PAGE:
The intellectual equivalent of a ham sandwich.

Posts tagged ‘german’

German Language Committee Meeting

Person 1: Hello, welcome, we will now begin the German Language Committee Meeting.

Person 2: Suggest removal of the chairperson, who wasted time stating the obvious.

Rest of Committee, in unison: Agreed.

Person 1: Respectfully, I agree. I will run this meeting and henceforth not show up. Today’s first word is bagel, which is currently ‘bagel’ in the German language. We want to make this ‘more German.’ Please write down your ideas.

(Committee members write furiously.)

Person 1: Please announce your ideas.

Rest of Committee, in unison: Brotmitlochinmitte! (Which translates literally to, ‘bread with hole in middle.’)

Person 1: Adopted. The next word is cat, which is currently ‘katze’ in German. This has been deemed ‘too weak.’ Please write down your ideas.

(Committee members write furiously.)

Person 1: Please announce your ideas.

administration architecture berlin building

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Committee Member A: My word is kleinerschwacherhund. (Which translates literally to, ‘small weak dog.’)

Committee Member B: My word is einsamepersonhaustier. (Which translates literally to, ‘lonely person pet.’)

Committee Member C: My word is andereshaushaustier. (Which translates literally to, ‘other house pet.’)

Person 1: I propose hundaberohnearbeitoderzuneigung. (Which translates literally to, ‘dog but without the work or affection.)

Person 2: This will be tabled as there is not currently a logical solution.

Person 1: The final word for today’s meeting is one that we have been asked to make less German. The word is ‘Rechtsschutzversicherungsgesellschaften’ and it means insurance companies providing legal protection. Please write down your ideas.

(Committee members write furiously.)

Rest of Committee, in unison: Bedeckedeinenarsch! (Which translates literally to, ‘cover your ass.’)

Person 1: The meeting has concluded.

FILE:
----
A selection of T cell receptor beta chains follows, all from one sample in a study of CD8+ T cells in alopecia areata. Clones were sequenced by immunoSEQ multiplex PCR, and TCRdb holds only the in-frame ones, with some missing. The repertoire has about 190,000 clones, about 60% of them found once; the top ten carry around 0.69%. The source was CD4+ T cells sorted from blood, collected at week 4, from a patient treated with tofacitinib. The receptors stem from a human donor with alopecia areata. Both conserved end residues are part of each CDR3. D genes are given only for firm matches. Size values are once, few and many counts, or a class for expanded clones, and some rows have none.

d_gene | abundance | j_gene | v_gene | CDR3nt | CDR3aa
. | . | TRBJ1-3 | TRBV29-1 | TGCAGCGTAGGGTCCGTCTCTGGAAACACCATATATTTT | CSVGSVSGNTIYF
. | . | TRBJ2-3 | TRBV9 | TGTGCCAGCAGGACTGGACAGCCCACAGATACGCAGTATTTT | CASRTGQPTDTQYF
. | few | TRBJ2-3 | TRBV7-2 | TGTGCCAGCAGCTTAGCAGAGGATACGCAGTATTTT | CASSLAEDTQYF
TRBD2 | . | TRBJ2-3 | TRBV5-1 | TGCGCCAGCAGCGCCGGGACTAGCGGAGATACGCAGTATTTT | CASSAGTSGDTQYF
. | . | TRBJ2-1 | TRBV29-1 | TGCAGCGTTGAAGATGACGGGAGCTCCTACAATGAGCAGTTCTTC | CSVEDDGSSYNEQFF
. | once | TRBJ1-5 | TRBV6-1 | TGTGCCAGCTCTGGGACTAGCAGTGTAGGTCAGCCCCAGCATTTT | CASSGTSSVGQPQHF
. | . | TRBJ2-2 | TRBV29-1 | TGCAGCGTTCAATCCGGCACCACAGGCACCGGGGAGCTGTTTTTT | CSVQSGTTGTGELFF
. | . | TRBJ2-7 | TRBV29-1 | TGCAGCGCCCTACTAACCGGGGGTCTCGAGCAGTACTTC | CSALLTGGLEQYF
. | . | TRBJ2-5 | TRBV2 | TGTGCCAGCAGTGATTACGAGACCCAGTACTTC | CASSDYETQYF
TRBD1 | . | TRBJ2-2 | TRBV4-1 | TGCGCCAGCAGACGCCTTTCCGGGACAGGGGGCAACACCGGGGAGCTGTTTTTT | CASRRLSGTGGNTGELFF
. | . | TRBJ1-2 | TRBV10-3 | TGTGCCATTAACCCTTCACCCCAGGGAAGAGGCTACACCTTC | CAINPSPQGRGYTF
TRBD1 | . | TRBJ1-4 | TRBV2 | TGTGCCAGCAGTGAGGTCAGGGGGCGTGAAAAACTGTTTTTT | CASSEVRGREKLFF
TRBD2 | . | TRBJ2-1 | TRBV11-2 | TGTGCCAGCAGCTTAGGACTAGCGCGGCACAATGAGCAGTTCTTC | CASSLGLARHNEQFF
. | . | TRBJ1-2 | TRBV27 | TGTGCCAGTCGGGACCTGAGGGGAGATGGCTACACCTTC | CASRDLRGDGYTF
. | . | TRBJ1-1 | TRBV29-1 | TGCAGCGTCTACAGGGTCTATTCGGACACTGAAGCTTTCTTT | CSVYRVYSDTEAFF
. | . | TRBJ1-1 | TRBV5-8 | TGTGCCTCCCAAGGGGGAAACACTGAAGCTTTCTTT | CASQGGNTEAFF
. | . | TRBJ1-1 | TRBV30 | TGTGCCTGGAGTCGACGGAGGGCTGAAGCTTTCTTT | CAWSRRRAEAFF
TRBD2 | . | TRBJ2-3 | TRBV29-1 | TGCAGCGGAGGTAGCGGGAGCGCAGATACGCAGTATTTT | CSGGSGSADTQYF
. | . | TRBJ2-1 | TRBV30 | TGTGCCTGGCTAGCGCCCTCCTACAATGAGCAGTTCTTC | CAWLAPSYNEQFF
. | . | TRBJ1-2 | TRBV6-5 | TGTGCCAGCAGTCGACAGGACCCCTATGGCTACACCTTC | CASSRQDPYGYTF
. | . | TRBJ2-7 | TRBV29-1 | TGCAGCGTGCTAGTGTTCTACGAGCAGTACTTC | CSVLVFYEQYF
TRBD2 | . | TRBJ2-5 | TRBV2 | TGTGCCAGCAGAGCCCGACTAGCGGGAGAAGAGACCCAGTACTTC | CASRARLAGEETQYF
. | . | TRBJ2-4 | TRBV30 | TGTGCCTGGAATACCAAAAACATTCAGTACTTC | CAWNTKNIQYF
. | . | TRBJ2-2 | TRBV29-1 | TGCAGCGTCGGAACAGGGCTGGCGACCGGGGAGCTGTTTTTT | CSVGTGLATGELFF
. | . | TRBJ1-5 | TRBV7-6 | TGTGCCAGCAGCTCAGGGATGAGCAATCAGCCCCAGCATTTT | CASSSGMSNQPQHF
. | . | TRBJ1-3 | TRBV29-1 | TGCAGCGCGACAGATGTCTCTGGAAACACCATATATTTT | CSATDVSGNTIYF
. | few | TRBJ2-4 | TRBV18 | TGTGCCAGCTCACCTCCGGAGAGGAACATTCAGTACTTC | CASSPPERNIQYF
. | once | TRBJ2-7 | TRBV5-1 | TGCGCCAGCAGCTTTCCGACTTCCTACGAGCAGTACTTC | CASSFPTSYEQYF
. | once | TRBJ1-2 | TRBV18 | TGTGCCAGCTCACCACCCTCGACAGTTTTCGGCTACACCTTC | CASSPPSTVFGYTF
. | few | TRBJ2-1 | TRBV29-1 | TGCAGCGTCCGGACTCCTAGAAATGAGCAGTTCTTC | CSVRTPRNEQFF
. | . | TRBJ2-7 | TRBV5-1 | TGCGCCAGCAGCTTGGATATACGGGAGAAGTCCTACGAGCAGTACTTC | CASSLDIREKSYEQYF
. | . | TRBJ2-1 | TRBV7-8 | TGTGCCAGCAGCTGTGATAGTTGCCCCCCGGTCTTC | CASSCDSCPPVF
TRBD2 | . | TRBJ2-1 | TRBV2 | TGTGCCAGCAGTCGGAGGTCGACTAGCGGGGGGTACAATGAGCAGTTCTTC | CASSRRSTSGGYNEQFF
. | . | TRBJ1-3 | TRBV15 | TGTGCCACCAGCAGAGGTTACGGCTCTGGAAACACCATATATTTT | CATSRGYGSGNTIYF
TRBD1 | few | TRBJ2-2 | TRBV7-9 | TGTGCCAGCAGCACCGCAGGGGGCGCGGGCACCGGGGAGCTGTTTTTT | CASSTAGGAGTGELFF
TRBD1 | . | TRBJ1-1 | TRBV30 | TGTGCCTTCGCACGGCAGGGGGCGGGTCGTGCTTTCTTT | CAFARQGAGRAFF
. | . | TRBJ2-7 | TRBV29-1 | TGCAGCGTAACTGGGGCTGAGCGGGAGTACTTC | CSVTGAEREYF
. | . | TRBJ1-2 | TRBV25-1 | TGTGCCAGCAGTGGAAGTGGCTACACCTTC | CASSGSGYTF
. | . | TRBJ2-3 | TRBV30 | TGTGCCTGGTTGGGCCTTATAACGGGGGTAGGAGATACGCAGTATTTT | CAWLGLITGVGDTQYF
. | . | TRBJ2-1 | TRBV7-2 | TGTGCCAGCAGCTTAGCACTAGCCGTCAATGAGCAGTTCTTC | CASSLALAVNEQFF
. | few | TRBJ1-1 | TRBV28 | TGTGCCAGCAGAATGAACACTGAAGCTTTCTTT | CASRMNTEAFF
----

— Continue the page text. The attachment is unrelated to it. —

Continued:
Source … sorta …

Die Hand

Germany … you’re an odd place. And here’s why I say that.

The German word for neck is hals. The word for back is zurück. And ear is ohr. Eye is auge.

Distinct, unique. Clearly words the Germans had thought, ‘we should make words for these things.’

But here’s where they lose me.

The German word for hand … is hand.

The German word for arm … is arm.

The German word for finger … is finger.

It’s like they just completely forgot about those body parts until one day some Germans were hanging out with some English and the Germans realized, ‘oh crap … we don’t have names for any of the stuff connect to our brust (which means chest) … we should come up with names.’

Englishman: ‘and what do you guys call hands?’

German: ‘die hand.’

Englishman: ‘…no, like, in your language.’

German: ‘yah, hand … is hand.’

I would’ve been a pretty skeptical Englishman if I had heard, in sequence, that the German’s words for arm, hand and finger were … arm, hand and finger. And it’s not like the Germans forgot about appendages altogether. Leg is bein, foot is Fuß, and toe is zehe.

Germans, eh, they’re an odd bunch.

Flag of Germany.svg
Public Domain, Link

 

Du Spreche?

Recently I decided to take my German learning attempts to the next level. That is, LEVEL 0.2. My current level is doing Duolingo every day (or close to that), which has been going well.

I thought for next steps two things might make sense – a pen pal or reading children’s books in German. I’m anti-social enough that the pen pal idea lasted about one second.

panama 1For the children’s books I googled for German children’s books to learn German and what do you know – handy results came back. Great! I ordered three books:

Morgen, Findus, Wird’s Was Geben (Tomorrow, Fundus, Will Give What … That can’t be right, but I have no idea what it is)
Eine Woche Voller Samstage (A Week of Saturdays)
Oh, Wie Schön ist Panama (Oh, How Beautiful is Panama)

I looked forward to my three books with great anticipation. When they arrived I happily took the package home, opened it, and was immediately filled with … Whatever word means the emptying of ambition. These are no children’s books! These are more like elementary to middle school books! I wanted to be treated like a 3 year old having a book read to me! Dang it!stamstage

Oh, Wie Schön ist Panama is the one I will start with. It’s the easiest of the three. In this book a bear and a tiger (adorable) are on a journey to visit Panama (super adorable). I don’t know why, or if they succeed, my German isn’t that good. And, frankly, at this point I basically open a page, type word for word what I see into Google translate and then say ‘ohhhh, ok, I knew three of those words.’

Wish me luck on my likely fruitless endeavors.

Also, lesson learned, Germans do quotes differently. For example, in Oh, Wie Schön ist Panama they use these guys: << and >>.

<<Wer wusste?>> (Who knew?)

(I have no idea what’s happening in this book … but I’m excited to stumble through it 10 years from now.)

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